The U.S. could adapt this system to promote mass homeownership and wealth creation for millennials and later generations. The government could build and sell new housing, especially in inner-ring suburbs, potentially using eminent domain to keep construction costs low. Young people -- especially young families -- could get down-payment assistance to buy their first home. By carefully managing the amount of new housing construction, the government could make sure that home prices appreciated enough to provide people with a decent return over their lifetime, but not too much to price younger people out of the market.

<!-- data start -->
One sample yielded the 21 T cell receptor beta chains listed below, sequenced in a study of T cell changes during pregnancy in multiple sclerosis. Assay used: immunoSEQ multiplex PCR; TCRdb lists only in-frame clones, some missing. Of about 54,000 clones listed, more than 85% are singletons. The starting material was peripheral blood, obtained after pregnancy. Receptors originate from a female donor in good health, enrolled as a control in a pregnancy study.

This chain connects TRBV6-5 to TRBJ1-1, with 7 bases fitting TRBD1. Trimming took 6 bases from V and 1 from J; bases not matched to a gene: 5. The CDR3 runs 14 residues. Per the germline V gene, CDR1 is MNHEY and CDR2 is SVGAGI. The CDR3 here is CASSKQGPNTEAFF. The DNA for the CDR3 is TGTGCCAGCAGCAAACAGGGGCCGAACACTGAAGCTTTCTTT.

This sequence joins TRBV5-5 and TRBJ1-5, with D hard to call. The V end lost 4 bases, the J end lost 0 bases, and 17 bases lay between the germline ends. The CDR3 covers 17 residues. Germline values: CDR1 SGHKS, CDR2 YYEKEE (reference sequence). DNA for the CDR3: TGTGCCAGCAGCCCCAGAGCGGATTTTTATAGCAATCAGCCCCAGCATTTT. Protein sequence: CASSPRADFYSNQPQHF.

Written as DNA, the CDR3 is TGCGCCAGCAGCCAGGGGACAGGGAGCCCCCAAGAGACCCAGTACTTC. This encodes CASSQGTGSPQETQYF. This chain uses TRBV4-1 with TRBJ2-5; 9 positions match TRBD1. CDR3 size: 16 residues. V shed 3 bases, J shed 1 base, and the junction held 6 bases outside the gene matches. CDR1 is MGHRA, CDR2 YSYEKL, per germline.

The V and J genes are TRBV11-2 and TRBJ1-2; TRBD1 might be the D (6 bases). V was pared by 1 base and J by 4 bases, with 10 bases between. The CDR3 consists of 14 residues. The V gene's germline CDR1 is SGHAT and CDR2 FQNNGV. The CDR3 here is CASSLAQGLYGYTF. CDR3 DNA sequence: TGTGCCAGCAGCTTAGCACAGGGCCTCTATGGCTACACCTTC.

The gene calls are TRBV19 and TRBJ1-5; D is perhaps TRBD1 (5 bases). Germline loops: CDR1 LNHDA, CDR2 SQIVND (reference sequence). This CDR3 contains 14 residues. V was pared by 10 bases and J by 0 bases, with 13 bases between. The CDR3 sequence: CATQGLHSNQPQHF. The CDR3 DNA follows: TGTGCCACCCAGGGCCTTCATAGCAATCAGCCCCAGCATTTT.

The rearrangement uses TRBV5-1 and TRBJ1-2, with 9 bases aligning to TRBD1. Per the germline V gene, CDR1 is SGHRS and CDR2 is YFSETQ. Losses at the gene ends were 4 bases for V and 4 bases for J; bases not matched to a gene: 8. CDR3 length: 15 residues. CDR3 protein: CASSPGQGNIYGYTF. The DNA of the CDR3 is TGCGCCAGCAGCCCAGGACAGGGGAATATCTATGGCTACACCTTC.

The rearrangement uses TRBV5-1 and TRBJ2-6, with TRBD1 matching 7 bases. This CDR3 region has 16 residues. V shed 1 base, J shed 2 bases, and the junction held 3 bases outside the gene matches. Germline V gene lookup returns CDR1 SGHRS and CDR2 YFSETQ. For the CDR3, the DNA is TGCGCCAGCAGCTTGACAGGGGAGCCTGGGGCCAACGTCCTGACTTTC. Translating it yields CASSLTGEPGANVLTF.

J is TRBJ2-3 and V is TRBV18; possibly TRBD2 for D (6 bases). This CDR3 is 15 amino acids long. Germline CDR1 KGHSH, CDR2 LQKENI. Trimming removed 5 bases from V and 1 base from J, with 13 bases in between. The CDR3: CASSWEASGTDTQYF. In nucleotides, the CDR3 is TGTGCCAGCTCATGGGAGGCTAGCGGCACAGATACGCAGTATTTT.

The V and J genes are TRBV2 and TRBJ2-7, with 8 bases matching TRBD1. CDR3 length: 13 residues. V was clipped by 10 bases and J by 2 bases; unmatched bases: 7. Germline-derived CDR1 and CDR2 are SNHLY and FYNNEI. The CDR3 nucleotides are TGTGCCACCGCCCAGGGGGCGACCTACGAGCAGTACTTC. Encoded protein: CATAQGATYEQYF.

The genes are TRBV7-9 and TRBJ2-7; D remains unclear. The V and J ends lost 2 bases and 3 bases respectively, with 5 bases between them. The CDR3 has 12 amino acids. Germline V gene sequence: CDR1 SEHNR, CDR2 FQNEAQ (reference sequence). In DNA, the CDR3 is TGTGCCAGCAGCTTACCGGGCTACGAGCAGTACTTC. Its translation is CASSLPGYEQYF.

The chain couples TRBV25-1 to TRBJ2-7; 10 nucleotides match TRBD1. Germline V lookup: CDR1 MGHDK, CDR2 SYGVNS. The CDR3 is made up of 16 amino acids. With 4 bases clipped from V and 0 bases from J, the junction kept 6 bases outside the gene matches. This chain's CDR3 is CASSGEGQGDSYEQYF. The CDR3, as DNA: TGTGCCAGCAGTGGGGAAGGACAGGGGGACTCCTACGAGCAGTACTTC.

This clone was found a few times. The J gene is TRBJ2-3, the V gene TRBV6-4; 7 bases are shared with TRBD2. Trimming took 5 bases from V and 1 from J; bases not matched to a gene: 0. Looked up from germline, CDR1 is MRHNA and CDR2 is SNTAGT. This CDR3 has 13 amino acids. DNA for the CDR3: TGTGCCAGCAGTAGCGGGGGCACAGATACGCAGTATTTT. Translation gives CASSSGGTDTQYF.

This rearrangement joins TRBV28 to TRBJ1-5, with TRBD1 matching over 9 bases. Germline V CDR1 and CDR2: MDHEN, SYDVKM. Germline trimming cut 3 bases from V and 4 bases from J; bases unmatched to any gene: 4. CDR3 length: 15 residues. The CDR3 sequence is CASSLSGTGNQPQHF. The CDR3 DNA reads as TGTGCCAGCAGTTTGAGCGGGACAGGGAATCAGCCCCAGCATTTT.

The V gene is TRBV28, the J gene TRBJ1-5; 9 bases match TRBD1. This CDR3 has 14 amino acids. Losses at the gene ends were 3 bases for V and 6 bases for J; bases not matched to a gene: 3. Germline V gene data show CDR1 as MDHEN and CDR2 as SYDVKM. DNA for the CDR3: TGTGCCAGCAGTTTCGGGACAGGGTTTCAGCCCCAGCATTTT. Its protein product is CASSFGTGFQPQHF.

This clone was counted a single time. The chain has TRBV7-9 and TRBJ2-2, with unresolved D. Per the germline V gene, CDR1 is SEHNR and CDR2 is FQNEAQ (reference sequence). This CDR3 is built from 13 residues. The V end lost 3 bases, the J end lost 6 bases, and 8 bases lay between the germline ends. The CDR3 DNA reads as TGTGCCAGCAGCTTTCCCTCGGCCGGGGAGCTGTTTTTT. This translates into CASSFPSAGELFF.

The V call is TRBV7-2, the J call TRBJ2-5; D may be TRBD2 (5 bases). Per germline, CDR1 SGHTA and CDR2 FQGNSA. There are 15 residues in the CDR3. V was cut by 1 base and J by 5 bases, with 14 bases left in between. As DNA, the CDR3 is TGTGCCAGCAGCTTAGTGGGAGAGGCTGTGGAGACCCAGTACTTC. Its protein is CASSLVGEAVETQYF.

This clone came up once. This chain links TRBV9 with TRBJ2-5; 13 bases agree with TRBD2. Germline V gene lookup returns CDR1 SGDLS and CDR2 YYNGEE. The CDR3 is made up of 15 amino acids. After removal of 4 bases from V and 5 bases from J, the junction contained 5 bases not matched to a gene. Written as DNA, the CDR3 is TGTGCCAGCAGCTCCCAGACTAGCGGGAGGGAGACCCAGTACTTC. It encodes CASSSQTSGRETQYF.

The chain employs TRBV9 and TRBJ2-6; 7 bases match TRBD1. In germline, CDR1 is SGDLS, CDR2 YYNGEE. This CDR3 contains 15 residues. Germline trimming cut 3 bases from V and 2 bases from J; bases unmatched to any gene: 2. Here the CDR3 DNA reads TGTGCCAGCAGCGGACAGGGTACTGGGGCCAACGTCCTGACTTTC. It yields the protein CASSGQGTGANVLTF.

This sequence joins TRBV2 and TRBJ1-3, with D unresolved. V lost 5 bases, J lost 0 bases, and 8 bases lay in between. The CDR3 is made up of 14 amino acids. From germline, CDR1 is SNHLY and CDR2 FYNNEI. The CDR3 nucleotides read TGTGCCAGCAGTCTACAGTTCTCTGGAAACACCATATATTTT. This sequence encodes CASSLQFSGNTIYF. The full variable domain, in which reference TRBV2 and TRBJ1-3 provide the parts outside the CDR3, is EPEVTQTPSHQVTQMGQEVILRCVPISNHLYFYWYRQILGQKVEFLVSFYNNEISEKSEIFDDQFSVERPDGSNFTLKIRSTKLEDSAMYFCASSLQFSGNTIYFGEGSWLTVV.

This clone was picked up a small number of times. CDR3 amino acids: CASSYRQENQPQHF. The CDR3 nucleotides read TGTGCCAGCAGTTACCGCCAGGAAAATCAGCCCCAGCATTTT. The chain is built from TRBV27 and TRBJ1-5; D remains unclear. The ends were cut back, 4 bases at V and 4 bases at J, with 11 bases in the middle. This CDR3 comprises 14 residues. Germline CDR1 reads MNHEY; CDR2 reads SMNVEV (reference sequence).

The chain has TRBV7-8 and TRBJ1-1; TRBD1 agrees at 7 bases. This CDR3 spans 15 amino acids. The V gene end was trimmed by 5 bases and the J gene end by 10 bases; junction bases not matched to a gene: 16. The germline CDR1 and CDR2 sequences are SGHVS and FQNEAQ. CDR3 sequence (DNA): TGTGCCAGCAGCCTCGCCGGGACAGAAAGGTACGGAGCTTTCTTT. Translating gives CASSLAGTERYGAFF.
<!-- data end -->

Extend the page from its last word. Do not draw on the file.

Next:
Each generation would thus get to enjoy what the WW II generation and boomers enjoyed -- the security and personal freedom of owning a home at a young age, coupled with the knowledge that their wealth would appreciate over time. And because down-payment assistance would be funded by progressive taxation, the system would redistribute wealth to those who weren't born with rich parents.

The alternative -- letting young Americans reach middle age without a stake in the U.S. economic system -- is both sad and frightening to contemplate because it could lead not just to ennui but to unrest. A housing system built loosely on the Singaporean model would allow today's young people to enjoy the same life progression as their parents and grandparents, preserving the American dream in perpetuity.